When it comes to the 3D printing, as most of us know, there’s a lot more that contributes to the process than just your printer hardware. It takes a complete ecosystem, one that includes design software, a slicer, materials, and more. The California-based 3D printing company Type A Machines certainly understands this, and has worked to create an all-encompassing product line that takes makers from the initial steps of design to the finished print.
Alongside the Series 1 and Series 1 Pro, which are their two manufacturing-ready Fused Filament Fabrication (FFF) 3D printers, Type A Machines has also partnered with a number of filament producers to develop high-quality materials. Earlier this year, Type A introduced their ProMatte filament, a smooth and lightweight material that was developed in collaboration with Polymaker. Now, Type A has just released two new filaments, EverydayPLA and PerformancePLA, both of which will aim to satisfy the needs of their wide-ranging customer base.
EverydayPLA was primarily engineered for standard prototyping and educational purposes, it’s easy to print, contains a low odor, doesn’t require a heated bed, and still manages to produce an aesthetically pleasing finish. According to Type A Machines, the filament was formulated to be easily extruded, and provides exceptional bed-adhesion and low potential of warpage. The new material was developed in conjunction with 3DomFuel, an eco-friendly filament conglomerate. A 1kg spool of EverydayPLA costs $32, and is available in blue, black, white, gray, orange, and yellow.
In addition to EverydayPLA, Type A Machines has also rolled out their PerformancePLA, which was developed to provide customers with durable and production-quality parts. This filament was engineered in collaboration with Breathe-3DP, a subsidiary of the performance polymer extrusion company Universal Fibers. Compared to standard PLA, PerformancePLA supplies high impact strength and less brittleness, and is available in black, white, gray, red, green, and orange. The retail price for a 1kg spool of this performance-driven filament is $56.
“Delivering a 3D printing experience comprised of hardware, software, and materials, all tuned to work together, is critical to meeting our manufacturing customers’ needs”, said Tim Holmes, Chief Strategy Officer for Type A Machines. “EverydayPLA, and PerformancePLA provide our customers choices in filament that deliver solid, reliable results and we stand behind that.”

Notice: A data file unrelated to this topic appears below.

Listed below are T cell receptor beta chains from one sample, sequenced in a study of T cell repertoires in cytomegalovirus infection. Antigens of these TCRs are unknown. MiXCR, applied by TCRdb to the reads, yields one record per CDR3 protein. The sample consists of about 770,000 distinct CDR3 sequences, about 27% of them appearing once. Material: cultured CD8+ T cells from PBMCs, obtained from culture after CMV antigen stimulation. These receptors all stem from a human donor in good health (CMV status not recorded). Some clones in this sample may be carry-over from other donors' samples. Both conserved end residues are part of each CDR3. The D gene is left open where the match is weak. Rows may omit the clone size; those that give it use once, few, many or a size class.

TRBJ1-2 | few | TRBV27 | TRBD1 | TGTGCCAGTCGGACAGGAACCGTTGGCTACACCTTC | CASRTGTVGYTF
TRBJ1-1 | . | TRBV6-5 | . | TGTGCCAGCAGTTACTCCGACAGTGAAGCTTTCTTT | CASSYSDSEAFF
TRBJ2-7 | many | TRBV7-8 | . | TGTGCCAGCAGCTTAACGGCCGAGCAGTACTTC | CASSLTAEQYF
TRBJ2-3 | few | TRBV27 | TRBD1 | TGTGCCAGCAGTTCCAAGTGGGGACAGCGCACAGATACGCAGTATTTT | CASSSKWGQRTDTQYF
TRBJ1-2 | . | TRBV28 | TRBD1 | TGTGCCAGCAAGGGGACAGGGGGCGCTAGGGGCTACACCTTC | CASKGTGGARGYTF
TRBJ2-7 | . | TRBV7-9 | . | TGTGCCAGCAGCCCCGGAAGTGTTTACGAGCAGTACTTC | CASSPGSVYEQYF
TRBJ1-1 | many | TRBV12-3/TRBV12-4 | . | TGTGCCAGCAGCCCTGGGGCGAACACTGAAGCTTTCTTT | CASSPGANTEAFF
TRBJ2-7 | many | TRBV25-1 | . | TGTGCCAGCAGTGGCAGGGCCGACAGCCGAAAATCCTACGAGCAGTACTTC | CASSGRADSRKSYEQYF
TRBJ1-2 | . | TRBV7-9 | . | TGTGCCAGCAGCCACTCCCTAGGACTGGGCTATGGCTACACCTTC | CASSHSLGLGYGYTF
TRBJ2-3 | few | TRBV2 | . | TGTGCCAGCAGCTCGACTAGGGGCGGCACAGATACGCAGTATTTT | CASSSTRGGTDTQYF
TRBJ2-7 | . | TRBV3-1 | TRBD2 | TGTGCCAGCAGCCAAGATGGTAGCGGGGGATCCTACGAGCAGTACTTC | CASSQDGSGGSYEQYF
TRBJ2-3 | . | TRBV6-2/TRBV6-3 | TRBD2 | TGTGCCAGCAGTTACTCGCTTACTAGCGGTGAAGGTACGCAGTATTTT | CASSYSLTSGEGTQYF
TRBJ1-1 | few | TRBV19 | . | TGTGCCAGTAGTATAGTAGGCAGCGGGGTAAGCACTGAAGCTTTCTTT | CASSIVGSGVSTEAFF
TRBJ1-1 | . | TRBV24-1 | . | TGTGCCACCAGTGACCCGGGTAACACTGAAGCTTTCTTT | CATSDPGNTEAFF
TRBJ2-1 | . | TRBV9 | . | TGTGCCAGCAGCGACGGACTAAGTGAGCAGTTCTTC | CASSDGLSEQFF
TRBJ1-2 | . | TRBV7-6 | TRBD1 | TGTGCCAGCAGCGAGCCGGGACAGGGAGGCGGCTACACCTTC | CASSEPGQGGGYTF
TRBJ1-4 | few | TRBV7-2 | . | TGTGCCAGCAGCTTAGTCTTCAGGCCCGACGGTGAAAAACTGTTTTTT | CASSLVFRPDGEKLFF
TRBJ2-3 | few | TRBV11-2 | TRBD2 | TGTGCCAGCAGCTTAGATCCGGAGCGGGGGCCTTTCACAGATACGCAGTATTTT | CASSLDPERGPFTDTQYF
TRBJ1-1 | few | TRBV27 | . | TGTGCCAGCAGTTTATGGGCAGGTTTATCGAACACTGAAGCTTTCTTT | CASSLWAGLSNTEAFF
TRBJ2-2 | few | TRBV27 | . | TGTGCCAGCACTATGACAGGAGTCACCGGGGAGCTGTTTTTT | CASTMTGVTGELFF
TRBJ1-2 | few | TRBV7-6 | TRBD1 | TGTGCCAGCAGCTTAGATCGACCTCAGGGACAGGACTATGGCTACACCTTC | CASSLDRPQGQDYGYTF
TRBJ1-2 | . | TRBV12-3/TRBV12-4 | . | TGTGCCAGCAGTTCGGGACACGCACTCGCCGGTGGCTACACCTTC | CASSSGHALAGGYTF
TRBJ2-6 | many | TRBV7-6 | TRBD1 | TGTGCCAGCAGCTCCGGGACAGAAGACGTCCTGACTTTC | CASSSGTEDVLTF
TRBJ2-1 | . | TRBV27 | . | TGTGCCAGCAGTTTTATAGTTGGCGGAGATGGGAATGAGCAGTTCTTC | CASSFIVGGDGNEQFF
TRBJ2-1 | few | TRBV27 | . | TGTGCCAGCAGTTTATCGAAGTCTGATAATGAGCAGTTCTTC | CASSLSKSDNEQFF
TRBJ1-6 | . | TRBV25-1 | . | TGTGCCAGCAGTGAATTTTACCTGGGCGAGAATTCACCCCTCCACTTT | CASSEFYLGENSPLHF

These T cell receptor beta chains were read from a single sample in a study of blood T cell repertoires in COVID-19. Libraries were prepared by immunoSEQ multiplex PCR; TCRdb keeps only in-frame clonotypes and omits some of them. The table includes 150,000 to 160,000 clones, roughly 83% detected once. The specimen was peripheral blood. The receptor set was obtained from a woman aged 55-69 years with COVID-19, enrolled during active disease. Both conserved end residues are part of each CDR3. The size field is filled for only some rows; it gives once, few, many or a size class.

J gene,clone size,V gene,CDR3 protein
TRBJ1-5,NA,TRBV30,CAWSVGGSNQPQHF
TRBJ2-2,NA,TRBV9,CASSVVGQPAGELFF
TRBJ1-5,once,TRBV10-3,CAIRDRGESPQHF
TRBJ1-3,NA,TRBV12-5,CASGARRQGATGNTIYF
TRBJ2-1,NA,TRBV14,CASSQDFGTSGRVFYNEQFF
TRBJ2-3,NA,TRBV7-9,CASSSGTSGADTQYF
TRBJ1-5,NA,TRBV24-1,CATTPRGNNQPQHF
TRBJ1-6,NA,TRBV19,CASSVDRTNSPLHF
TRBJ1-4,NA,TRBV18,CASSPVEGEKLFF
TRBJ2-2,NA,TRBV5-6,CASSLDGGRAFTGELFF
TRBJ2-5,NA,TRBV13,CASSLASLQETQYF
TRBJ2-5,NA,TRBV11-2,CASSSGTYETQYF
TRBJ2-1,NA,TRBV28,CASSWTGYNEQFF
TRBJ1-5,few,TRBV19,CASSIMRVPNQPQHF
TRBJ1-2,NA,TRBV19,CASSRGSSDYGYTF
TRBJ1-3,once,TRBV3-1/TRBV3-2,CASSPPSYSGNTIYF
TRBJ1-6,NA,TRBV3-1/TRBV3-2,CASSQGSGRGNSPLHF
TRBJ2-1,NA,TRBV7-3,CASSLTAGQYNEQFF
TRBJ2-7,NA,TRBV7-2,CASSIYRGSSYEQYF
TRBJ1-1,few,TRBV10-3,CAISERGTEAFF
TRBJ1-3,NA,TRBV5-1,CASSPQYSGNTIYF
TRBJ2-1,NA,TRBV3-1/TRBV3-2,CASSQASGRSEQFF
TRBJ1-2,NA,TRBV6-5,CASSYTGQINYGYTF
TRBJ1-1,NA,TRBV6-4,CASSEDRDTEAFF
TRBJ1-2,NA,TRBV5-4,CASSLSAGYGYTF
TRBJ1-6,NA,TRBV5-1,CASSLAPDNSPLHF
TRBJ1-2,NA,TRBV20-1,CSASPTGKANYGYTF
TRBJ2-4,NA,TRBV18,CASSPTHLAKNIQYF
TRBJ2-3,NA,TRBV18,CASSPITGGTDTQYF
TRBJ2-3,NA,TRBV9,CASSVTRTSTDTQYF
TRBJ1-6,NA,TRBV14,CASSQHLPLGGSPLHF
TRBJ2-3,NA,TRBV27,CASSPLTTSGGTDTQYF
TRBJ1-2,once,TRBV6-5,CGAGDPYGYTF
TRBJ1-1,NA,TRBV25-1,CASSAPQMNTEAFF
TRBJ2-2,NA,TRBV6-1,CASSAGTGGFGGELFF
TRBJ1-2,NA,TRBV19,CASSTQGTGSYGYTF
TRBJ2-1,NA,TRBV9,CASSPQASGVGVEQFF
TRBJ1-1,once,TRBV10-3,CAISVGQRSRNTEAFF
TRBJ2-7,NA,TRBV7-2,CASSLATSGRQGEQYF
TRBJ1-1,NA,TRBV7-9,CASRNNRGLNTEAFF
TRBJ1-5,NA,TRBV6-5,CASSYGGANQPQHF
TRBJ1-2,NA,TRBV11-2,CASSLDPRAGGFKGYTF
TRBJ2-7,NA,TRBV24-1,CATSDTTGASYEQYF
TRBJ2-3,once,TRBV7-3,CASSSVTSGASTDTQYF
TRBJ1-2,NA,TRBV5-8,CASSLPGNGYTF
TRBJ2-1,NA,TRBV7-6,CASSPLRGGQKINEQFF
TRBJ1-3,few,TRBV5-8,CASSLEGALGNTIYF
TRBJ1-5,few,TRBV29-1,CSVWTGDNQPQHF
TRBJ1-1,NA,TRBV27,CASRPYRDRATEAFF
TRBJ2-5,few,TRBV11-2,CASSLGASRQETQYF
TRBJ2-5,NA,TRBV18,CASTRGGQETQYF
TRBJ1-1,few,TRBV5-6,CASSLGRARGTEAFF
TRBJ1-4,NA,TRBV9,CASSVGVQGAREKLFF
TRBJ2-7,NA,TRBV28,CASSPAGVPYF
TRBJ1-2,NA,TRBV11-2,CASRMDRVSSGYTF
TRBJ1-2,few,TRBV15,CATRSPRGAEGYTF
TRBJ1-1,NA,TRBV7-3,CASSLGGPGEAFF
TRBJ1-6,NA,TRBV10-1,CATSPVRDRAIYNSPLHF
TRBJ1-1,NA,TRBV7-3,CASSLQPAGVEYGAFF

Outside of the new filaments, Type A Machines has also announced the official release their new optimized slicing engine, called Cura Type A 1.5. The slicer was released as a public beta back in March, which showcased new features like “Absolute Measurements”, a new infill paradigm, and a 3D infill feature that allows users to have more control over the part’s mechanical characteristics. Cura Type A 1.5 contains material profiles for 78 different types of filaments on their Series 1 3D printers. The slicing engine is currently available for free download on Type A’s website.
All in all, Type A Machines continues to innovate on all 3D printing fronts, providing their customers with a fulfilling ecosystem that enables them to harness the true potential of desktop 3D printing. Discuss further over in the new Type A 3D Printing Filaments forum at 3DPB.com.
Subscribe to Our Email Newsletter
Stay up-to-date on all the latest news from the 3D printing industry and recieve information and offers from thrid party vendors.
You May Also Like
The Digital Textile Tech Behind Kornit’s Sustainable Fashion
I recently traveled to Israel to attend Kornit Fashion Week Tel Aviv 2022 and see Kornit Digital (NASDAQ: KRNT) introduce its Atlas MAX Poly and Apollo solutions for digital, sustainable fashion. The...
Fashion 3D Printing Targeted by Stratasys with New Textile 3D Printer
Steadily, Stratasys (NASDAQ: SSYS) has been releasing industry-specific versions of its PolyJet technology: one targeted at dental, one at medical, another for engineering, and so on. Now, it’s taking on...
Kornit Showcases the Future of Sustainable Digital Fashion, 3D and Otherwise
Fashion is one of the world’s most polluted industries, as Ronen Samuel, CEO of Kornit Digital (NASDAQ: KRNT), said at Kornit Fashion Week Tel Aviv 2022. I was lucky enough...
Color 3D Printing Firm Rize3D Shuts Down—Will it Rize Again?
Rize3D has gone out of business. However, if you have a Rize system, you can still obtain service and filament through the firm Palitra3D. The company also aims to license...